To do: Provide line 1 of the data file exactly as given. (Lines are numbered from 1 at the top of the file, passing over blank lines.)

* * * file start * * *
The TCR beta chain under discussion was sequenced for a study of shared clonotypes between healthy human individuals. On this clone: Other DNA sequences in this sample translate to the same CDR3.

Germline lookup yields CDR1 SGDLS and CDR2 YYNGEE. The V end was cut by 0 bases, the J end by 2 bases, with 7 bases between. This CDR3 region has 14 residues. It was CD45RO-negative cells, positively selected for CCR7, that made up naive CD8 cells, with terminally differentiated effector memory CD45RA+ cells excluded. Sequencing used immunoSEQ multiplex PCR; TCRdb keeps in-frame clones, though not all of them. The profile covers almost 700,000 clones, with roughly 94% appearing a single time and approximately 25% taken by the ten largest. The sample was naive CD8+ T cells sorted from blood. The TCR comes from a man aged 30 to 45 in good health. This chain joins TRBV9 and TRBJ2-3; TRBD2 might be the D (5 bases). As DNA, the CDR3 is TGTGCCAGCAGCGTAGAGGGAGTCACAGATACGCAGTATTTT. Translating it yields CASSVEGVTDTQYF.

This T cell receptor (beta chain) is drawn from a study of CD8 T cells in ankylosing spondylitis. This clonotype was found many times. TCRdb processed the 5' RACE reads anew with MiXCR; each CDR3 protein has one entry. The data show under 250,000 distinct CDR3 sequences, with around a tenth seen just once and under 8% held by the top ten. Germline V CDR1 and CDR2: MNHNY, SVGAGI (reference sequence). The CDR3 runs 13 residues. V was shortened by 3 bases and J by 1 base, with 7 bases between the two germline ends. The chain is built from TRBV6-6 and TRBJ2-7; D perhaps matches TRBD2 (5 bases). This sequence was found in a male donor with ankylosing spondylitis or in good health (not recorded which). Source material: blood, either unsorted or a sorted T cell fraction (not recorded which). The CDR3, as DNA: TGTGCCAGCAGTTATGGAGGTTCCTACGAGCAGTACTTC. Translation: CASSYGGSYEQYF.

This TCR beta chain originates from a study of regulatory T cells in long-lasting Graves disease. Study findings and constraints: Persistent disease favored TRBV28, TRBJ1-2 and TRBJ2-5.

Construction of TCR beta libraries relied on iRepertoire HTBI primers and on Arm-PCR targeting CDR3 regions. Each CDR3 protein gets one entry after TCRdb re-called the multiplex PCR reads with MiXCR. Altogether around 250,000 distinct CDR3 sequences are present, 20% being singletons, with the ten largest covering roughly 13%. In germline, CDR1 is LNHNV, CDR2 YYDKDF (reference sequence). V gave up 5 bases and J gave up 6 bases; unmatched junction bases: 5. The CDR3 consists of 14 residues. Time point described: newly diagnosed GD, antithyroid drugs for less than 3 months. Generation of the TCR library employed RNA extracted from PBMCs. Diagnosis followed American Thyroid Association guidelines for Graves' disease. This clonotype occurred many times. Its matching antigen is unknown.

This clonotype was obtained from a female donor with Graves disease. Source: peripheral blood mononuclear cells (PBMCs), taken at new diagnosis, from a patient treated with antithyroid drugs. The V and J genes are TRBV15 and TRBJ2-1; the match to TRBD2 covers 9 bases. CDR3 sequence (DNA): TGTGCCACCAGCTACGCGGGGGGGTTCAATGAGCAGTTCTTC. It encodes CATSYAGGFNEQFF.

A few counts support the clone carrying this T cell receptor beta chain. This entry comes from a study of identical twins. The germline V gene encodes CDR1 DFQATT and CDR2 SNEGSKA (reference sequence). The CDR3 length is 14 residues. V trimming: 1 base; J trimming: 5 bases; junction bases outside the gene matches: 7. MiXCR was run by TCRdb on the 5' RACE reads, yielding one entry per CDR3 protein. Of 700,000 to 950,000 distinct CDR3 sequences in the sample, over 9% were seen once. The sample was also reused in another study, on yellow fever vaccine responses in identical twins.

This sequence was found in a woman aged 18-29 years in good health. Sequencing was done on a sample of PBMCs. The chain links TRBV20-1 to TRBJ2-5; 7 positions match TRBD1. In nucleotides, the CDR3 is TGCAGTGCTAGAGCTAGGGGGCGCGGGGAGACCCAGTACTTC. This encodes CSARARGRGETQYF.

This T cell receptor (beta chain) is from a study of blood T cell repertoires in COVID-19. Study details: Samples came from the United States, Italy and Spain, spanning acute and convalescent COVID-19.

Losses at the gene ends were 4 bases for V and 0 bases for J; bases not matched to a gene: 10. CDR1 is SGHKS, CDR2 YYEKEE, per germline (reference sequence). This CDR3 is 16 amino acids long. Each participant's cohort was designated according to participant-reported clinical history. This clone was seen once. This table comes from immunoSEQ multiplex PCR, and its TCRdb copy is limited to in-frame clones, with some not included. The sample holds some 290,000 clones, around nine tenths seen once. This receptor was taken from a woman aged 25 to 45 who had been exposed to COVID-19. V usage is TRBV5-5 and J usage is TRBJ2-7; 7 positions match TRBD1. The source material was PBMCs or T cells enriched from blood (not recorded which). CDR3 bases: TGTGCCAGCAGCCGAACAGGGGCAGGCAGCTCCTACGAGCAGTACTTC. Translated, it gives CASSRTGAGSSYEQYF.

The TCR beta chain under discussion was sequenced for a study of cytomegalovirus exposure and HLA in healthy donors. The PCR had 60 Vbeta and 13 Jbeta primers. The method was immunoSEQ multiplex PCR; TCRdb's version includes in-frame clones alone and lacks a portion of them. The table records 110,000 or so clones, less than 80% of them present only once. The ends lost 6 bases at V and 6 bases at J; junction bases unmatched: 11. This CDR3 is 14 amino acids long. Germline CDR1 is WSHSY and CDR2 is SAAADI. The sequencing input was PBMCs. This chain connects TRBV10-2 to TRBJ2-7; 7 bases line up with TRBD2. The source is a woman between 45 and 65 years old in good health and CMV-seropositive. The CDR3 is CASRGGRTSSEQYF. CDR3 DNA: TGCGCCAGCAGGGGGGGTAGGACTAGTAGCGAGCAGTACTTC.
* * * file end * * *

The TCR beta chain under discussion was sequenced for a study of shared clonotypes between healthy human individuals. On this clone: Other DNA sequences in this sample translate to the same CDR3.